out of


Leatherface (April 16/18)

An ill-advised prequel to 1974's The Texas Chain Saw Massacre, Leatherface primarily follows several disparate figures, including Sam Strike's Jackson and Vanessa Grasse's Lizzy, as they attempt to evade a crazed police officer (Stephen Dorff's Hal Hartman) bent on vengeance. Filmmakers Alexandre Bustillo and Julien Maury deliver an admittedly strong opening that's slowly-but-surely squandered over the course of the movie's brief yet padded-out runtime, as Leatherface, for the most part, details the exploits of several terminally uninteresting characters within the context of an often aggressively generic storyline. And although Bustillo and Maury have peppered the picture with engaging sequences and images - eg there's an escape from a mental-hospital type building that's actually pretty exciting - Leatherface suffers from an erratic atmosphere that drains one's waning enthusiasm and ensures the whole thing peters out rather significantly. It's worth noting, too, that the film rarely even feels like it belongs within the same universe as the original Massacre (or any of its sequels), as the sparse franchise-specific elements seem to have been shoehorned into a pre-existing screenplay detailing a fairly run-of-the-mill road-trip-from-hell scenario. The third act, which boasts an unexpected yet needless twist, fares slightly better if only because it begins to deliver on the promise of the title, but it is, in the end, hardly enough to compensate for a movie that is, up to that point, utterly disposable and forgettable.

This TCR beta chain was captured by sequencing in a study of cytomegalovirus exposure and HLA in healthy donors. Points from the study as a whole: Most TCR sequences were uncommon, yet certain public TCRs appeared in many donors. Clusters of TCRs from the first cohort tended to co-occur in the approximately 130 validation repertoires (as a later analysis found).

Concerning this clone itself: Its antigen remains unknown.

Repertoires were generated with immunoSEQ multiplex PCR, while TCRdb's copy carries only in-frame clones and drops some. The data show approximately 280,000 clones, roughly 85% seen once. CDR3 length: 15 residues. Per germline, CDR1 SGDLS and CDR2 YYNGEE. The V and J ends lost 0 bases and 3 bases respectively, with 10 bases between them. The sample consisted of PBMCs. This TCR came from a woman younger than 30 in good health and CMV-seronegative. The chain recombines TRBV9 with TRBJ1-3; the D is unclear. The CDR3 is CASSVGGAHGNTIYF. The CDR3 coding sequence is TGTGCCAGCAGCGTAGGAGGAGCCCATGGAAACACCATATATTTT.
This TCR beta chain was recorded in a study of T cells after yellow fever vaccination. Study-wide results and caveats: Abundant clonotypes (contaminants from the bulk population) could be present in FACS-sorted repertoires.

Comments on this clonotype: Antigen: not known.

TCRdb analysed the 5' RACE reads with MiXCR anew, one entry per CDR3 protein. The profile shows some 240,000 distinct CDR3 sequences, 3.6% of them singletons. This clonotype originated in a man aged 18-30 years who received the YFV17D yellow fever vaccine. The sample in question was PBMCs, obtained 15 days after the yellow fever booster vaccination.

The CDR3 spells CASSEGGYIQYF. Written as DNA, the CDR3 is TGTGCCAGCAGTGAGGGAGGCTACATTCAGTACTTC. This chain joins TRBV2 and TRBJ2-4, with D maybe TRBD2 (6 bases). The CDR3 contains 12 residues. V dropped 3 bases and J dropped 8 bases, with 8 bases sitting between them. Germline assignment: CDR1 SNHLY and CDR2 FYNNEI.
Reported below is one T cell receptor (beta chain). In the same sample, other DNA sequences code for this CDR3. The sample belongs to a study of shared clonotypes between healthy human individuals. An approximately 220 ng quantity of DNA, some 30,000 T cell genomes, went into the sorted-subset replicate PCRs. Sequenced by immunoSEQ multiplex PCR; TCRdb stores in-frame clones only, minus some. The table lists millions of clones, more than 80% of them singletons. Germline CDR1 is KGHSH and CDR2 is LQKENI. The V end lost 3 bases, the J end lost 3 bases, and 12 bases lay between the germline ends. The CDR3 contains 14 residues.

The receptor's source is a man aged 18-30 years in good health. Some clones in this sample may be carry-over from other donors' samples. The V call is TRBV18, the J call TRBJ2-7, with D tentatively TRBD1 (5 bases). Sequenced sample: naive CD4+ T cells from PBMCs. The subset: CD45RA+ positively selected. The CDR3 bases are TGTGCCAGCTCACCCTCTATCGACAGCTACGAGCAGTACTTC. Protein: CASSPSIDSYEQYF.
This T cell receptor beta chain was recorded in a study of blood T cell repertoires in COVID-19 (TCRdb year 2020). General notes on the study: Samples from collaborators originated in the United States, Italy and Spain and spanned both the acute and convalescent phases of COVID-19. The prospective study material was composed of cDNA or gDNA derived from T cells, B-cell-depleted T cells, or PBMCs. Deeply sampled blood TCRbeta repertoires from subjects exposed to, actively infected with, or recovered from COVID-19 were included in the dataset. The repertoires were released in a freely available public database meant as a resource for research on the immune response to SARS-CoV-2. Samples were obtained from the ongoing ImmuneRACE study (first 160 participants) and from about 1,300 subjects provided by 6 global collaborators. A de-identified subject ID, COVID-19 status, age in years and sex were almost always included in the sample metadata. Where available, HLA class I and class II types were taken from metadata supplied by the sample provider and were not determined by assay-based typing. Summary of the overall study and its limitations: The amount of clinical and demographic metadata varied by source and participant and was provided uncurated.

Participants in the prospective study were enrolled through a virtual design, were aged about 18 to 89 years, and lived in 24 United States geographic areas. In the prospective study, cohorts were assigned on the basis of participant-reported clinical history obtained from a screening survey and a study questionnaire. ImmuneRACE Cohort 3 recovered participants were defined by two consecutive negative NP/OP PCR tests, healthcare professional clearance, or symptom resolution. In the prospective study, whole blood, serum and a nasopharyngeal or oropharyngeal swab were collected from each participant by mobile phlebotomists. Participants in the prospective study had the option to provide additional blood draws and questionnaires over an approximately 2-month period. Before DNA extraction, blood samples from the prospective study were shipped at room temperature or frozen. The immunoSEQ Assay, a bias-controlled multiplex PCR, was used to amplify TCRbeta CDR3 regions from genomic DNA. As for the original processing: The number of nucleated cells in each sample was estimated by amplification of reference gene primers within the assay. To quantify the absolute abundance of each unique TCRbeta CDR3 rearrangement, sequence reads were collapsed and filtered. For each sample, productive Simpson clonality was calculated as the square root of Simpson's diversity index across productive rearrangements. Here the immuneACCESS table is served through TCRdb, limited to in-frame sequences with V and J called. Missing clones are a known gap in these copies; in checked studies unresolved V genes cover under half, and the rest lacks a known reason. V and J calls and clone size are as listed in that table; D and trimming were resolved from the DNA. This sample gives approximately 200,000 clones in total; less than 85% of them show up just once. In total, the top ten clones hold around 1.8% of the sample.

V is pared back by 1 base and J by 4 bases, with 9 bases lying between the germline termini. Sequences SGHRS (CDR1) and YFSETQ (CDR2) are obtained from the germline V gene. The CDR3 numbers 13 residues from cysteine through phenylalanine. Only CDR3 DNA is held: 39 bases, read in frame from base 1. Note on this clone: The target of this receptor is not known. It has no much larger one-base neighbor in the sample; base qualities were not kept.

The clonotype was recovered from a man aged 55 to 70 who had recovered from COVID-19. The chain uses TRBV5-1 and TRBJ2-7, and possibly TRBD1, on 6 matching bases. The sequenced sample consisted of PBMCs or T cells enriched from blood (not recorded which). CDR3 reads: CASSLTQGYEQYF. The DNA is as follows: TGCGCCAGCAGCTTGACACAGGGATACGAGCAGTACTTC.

out of


Indian Horse (April 19/18)

Based on true events, Indian Horse follows Saul Indian Horse, a First Nations Canadian, as he endures vicious racism and institutional mistreatment over the course of his adolescence and adulthood. It's clear immediately that Indian Horse is almost entirely lacking in elements designed to capture (and sustain) the viewer's interest, as the film's been infused with a disastrously pedestrian and by-the-numbers sensibility that grows more and more problematic as time progresses - with the picture's subtle-as-a-sledgehammer atmosphere effectively highlighting its myriad of overt deficiencies. Filmmaker Stephen S. Campanelli's aggressively heavy-handed approach is certainly reflected in the movie's many misbegotten attributes, and it's clear, too, that Indian Horse suffers from Campanelli's inability to wring a single effective performance out of his various actors - with, especially, the three individuals playing the central character proving hopelessly unable to comfortably step into Saul's tortured shoes (ie it's just amateur hour from start to finish, ultimately). The end result is a well-intentioned yet catastrophically misguided endeavor that feels like one of those old Heritage Minutes shorts ungainly and clumsily expanded to feature length - which is a shame, certainly, given the decidedly intense and important nature of the story being told here.

out of

© David Nusair